House Judiciary Committee Chairman Jerry Nadler (D-NY) on Monday threatened to subpoena Attorney General William Barr if he does not appear before the committee on Thursday to testify on the Special Counsel report.
“We’ll have to use whatever means we can to force a subpoena,” Nadler said, according to CNN.
Barr is scheduled to testify to the Senate Judiciary Committee on Wednesday and the House Judiciary Committee on Thursday but may skip the House hearing, reportedly over his opposition to the hearing’s format.
Nadler has said he wants each member to have five minutes to question Barr each, and then allow staff for each side to have half an hour to question him. Nadler called that a “standard method of doing things,” but added that “sometimes it’s used, sometimes it’s not.”
“It’s in my judgment an effective way of doing things, and the witness is not going to tell the committee how to conduct its hearing. Period,” he said.
Nadler reportedly wants Barr to stay for a closed-door second round of questions, to discuss redacted material from the report, which Barr also opposes.
Department of Justice spokeswoman Kerri Kupec told The Hill that “members of Congress should be the ones doing the questioning.”
“The Attorney General agreed to appear before Congress. Therefore, Members of Congress should be the ones doing the questioning. He remains happy to engage with Members on their questions regarding the Mueller report,” Kupec said.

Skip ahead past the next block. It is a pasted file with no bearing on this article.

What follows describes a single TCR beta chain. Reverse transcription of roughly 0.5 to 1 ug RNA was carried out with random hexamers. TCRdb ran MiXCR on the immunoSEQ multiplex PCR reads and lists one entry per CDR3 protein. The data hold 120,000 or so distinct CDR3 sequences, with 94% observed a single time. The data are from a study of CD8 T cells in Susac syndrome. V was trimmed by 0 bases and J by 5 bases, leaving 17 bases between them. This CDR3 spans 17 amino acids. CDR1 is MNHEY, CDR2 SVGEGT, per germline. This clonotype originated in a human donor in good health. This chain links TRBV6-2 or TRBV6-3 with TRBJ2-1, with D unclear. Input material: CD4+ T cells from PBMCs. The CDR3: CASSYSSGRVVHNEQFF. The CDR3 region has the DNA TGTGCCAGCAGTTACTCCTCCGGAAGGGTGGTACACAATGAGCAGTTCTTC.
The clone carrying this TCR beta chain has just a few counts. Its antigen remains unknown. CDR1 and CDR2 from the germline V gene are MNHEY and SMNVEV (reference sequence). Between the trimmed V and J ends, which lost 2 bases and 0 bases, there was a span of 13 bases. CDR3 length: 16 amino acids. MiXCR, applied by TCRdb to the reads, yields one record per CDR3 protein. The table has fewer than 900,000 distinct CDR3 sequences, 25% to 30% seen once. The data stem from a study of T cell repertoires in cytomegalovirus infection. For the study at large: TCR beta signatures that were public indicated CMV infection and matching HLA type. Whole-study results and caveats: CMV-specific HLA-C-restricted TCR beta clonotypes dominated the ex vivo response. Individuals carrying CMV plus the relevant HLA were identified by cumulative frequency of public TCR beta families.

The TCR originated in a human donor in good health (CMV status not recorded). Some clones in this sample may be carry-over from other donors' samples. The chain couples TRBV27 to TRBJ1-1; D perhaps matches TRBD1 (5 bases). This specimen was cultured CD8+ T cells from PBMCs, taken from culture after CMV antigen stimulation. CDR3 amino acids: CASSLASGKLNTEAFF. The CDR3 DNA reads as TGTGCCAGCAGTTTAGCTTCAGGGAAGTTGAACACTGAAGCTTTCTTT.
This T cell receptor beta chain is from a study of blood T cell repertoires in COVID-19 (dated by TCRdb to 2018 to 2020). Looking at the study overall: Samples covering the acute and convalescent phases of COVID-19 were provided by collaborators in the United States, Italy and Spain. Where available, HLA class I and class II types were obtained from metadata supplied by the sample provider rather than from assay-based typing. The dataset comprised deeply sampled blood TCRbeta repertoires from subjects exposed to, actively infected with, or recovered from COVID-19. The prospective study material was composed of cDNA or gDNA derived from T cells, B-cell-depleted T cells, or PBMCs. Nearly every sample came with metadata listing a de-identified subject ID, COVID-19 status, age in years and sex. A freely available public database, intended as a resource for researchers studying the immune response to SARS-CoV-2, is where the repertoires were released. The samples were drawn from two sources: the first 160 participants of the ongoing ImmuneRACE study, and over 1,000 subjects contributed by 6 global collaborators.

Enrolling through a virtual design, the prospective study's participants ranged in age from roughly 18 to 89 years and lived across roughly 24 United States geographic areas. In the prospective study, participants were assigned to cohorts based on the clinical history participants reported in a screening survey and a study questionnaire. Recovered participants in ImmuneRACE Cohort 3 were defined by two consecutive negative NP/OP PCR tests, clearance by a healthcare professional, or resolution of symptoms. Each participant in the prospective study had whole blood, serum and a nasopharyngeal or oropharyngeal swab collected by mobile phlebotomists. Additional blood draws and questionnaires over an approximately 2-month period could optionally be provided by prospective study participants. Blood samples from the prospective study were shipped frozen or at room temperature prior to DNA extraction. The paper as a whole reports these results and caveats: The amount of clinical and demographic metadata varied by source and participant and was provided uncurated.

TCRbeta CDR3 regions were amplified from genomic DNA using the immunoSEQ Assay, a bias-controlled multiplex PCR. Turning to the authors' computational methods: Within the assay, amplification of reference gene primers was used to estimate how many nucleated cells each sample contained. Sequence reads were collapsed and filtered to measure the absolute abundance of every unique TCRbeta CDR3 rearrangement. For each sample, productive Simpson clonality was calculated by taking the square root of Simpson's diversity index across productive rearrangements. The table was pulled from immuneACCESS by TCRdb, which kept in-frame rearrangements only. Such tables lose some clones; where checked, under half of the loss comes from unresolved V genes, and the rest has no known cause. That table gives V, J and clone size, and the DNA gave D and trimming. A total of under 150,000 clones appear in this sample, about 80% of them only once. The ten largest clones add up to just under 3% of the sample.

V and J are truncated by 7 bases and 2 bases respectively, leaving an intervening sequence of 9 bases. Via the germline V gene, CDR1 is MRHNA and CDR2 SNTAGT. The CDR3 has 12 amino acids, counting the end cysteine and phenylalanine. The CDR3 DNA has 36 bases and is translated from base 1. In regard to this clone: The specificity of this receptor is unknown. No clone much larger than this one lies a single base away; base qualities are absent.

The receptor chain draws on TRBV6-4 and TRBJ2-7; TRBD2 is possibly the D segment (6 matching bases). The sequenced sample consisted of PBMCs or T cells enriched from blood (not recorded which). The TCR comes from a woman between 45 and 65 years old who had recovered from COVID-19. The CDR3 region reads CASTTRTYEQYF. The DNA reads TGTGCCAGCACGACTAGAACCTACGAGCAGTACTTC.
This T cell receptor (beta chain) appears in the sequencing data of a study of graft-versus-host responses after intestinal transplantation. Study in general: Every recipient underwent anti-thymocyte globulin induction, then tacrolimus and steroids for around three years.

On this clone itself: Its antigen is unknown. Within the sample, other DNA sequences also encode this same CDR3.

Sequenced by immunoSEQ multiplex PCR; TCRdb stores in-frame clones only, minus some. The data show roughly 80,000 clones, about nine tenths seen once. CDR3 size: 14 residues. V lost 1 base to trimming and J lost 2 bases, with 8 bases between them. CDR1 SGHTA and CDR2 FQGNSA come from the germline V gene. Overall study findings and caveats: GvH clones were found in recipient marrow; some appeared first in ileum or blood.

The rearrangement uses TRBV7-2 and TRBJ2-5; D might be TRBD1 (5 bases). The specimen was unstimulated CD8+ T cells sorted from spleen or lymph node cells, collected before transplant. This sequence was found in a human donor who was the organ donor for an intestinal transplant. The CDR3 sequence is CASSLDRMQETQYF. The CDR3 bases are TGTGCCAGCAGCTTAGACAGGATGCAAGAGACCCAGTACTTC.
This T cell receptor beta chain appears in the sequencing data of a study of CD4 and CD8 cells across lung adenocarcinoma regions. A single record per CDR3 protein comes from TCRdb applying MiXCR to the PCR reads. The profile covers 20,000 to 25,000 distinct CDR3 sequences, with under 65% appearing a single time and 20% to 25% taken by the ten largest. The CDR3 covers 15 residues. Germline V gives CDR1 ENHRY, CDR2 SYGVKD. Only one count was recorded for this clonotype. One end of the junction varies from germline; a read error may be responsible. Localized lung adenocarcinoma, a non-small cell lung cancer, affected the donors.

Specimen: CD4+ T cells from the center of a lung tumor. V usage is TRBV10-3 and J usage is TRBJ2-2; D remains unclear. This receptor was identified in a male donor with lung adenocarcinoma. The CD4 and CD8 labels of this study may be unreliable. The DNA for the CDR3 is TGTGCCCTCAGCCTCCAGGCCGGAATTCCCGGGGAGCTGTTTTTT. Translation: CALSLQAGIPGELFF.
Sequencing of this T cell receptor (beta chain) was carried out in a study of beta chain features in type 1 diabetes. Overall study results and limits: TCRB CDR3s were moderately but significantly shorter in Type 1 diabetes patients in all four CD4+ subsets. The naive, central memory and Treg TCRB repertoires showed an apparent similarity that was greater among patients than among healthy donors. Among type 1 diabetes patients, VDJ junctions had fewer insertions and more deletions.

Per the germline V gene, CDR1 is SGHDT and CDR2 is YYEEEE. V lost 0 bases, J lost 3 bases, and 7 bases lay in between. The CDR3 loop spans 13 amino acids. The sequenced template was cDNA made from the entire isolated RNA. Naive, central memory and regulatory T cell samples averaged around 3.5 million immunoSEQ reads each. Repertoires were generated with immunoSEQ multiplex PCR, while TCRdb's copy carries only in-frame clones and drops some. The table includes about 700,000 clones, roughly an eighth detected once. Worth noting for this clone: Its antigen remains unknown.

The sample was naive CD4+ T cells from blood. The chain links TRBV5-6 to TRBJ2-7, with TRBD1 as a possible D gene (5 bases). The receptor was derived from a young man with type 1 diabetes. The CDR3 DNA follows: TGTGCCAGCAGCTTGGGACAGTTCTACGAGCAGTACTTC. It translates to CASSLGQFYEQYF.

Breitbart News reached out to the Justice Department on Monday afternoon but did not get an immediate response.
Democrats have accused Barr of playing politics when he cleared the president of obstruction of justice.
Special Counsel Robert Mueller and his team did not establish any collusion between the Trump campaign and Russia during the 2016 election, yet did not make a determination on obstruction of justice. Barr said they left the decision up to him, since it is the Justice Department’s role to prosecute.
Democrats claim that Mueller intended to leave the decision to prosecute the president on obstruction up them, even thought legal experts disagree. Former Attorney General Michael Mukasey said in a recent interview with CNN that it was not up to Congress to decide whether to prosecute someone.
“The Justice Department doesn’t conduct investigations for the purpose of referring things to Congress,” Mukasey, also a former judge, told CNN’s Chris Cuomo last week. “They conduct criminal investigations with two possible results. Either you charge or you don’t charge.”
Mukasey said Congress only decides “whether to impeach or not,” but not whether to charge someone.
“Congress doesn’t indict. Congress can impeach,” he said.